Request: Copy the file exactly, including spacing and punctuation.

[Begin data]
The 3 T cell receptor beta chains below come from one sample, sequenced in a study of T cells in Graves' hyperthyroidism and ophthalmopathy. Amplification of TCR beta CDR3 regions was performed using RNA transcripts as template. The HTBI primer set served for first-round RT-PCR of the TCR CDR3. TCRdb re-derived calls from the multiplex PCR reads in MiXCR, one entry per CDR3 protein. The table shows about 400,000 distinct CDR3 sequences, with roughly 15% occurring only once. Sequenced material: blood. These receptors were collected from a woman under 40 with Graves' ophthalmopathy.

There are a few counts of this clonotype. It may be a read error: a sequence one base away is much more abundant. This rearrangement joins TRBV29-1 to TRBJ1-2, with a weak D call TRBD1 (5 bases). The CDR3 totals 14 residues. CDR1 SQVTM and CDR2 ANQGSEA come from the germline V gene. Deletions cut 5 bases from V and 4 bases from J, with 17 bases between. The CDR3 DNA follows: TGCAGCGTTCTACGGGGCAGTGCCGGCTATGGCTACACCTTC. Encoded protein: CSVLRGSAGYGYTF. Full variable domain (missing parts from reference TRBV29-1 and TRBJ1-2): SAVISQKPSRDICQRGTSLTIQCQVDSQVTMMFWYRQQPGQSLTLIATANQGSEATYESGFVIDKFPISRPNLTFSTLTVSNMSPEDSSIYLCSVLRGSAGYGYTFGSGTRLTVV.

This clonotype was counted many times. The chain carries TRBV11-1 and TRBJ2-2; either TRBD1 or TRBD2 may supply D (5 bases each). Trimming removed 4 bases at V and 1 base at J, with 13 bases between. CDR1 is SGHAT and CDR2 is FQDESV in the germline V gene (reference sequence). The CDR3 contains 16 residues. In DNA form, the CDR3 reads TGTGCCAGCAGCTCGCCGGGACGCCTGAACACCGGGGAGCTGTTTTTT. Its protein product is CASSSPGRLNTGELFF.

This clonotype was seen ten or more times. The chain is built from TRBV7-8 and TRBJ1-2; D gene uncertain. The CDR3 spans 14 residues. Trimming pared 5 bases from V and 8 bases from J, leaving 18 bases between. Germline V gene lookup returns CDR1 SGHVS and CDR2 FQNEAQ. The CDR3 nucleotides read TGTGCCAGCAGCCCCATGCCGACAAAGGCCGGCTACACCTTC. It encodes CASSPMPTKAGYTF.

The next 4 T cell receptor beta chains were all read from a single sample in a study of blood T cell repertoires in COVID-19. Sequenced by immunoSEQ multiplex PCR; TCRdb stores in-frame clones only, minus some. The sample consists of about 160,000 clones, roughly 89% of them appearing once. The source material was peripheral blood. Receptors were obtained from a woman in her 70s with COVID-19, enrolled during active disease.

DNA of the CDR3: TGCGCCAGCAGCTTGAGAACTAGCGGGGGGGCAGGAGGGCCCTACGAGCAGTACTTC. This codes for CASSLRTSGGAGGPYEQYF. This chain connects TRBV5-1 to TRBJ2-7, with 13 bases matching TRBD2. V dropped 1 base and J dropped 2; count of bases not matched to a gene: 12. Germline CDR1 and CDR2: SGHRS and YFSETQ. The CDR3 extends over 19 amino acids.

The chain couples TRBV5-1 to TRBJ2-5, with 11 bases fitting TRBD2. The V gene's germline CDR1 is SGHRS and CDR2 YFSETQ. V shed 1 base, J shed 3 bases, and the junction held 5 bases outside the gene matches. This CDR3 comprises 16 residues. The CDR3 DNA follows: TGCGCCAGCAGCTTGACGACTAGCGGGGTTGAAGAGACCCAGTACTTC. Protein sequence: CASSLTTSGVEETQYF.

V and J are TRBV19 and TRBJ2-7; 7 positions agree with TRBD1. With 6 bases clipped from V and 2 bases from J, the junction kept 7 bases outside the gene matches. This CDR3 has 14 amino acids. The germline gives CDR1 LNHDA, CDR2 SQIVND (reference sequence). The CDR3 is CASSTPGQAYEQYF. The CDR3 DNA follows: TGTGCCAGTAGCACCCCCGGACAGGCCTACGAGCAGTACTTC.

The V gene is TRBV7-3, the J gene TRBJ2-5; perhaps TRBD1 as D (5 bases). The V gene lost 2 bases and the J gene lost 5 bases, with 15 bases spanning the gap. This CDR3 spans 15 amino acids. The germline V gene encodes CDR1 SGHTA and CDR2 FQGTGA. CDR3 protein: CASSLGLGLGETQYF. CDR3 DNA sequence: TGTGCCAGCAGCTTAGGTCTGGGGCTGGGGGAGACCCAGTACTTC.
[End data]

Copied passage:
The 3 T cell receptor beta chains below come from one sample, sequenced in a study of T cells in Graves' hyperthyroidism and ophthalmopathy. Amplification of TCR beta CDR3 regions was performed using RNA transcripts as template. The HTBI primer set served for first-round RT-PCR of the TCR CDR3. TCRdb re-derived calls from the multiplex PCR reads in MiXCR, one entry per CDR3 protein. The table shows about 400,000 distinct CDR3 sequences, with roughly 15% occurring only once. Sequenced material: blood. These receptors were collected from a woman under 40 with Graves' ophthalmopathy.

There are a few counts of this clonotype. It may be a read error: a sequence one base away is much more abundant. This rearrangement joins TRBV29-1 to TRBJ1-2, with a weak D call TRBD1 (5 bases). The CDR3 totals 14 residues. CDR1 SQVTM and CDR2 ANQGSEA come from the germline V gene. Deletions cut 5 bases from V and 4 bases from J, with 17 bases between. The CDR3 DNA follows: TGCAGCGTTCTACGGGGCAGTGCCGGCTATGGCTACACCTTC. Encoded protein: CSVLRGSAGYGYTF. Full variable domain (missing parts from reference TRBV29-1 and TRBJ1-2): SAVISQKPSRDICQRGTSLTIQCQVDSQVTMMFWYRQQPGQSLTLIATANQGSEATYESGFVIDKFPISRPNLTFSTLTVSNMSPEDSSIYLCSVLRGSAGYGYTFGSGTRLTVV.

This clonotype was counted many times. The chain carries TRBV11-1 and TRBJ2-2; either TRBD1 or TRBD2 may supply D (5 bases each). Trimming removed 4 bases at V and 1 base at J, with 13 bases between. CDR1 is SGHAT and CDR2 is FQDESV in the germline V gene (reference sequence). The CDR3 contains 16 residues. In DNA form, the CDR3 reads TGTGCCAGCAGCTCGCCGGGACGCCTGAACACCGGGGAGCTGTTTTTT. Its protein product is CASSSPGRLNTGELFF.

This clonotype was seen ten or more times. The chain is built from TRBV7-8 and TRBJ1-2; D gene uncertain. The CDR3 spans 14 residues. Trimming pared 5 bases from V and 8 bases from J, leaving 18 bases between. Germline V gene lookup returns CDR1 SGHVS and CDR2 FQNEAQ. The CDR3 nucleotides read TGTGCCAGCAGCCCCATGCCGACAAAGGCCGGCTACACCTTC. It encodes CASSPMPTKAGYTF.

The next 4 T cell receptor beta chains were all read from a single sample in a study of blood T cell repertoires in COVID-19. Sequenced by immunoSEQ multiplex PCR; TCRdb stores in-frame clones only, minus some. The sample consists of about 160,000 clones, roughly 89% of them appearing once. The source material was peripheral blood. Receptors were obtained from a woman in her 70s with COVID-19, enrolled during active disease.

DNA of the CDR3: TGCGCCAGCAGCTTGAGAACTAGCGGGGGGGCAGGAGGGCCCTACGAGCAGTACTTC. This codes for CASSLRTSGGAGGPYEQYF. This chain connects TRBV5-1 to TRBJ2-7, with 13 bases matching TRBD2. V dropped 1 base and J dropped 2; count of bases not matched to a gene: 12. Germline CDR1 and CDR2: SGHRS and YFSETQ. The CDR3 extends over 19 amino acids.

The chain couples TRBV5-1 to TRBJ2-5, with 11 bases fitting TRBD2. The V gene's germline CDR1 is SGHRS and CDR2 YFSETQ. V shed 1 base, J shed 3 bases, and the junction held 5 bases outside the gene matches. This CDR3 comprises 16 residues. The CDR3 DNA follows: TGCGCCAGCAGCTTGACGACTAGCGGGGTTGAAGAGACCCAGTACTTC. Protein sequence: CASSLTTSGVEETQYF.

V and J are TRBV19 and TRBJ2-7; 7 positions agree with TRBD1. With 6 bases clipped from V and 2 bases from J, the junction kept 7 bases outside the gene matches. This CDR3 has 14 amino acids. The germline gives CDR1 LNHDA, CDR2 SQIVND (reference sequence). The CDR3 is CASSTPGQAYEQYF. The CDR3 DNA follows: TGTGCCAGTAGCACCCCCGGACAGGCCTACGAGCAGTACTTC.

The V gene is TRBV7-3, the J gene TRBJ2-5; perhaps TRBD1 as D (5 bases). The V gene lost 2 bases and the J gene lost 5 bases, with 15 bases spanning the gap. This CDR3 spans 15 amino acids. The germline V gene encodes CDR1 SGHTA and CDR2 FQGTGA. CDR3 protein: CASSLGLGLGETQYF. CDR3 DNA sequence: TGTGCCAGCAGCTTAGGTCTGGGGCTGGGGGAGACCCAGTACTTC.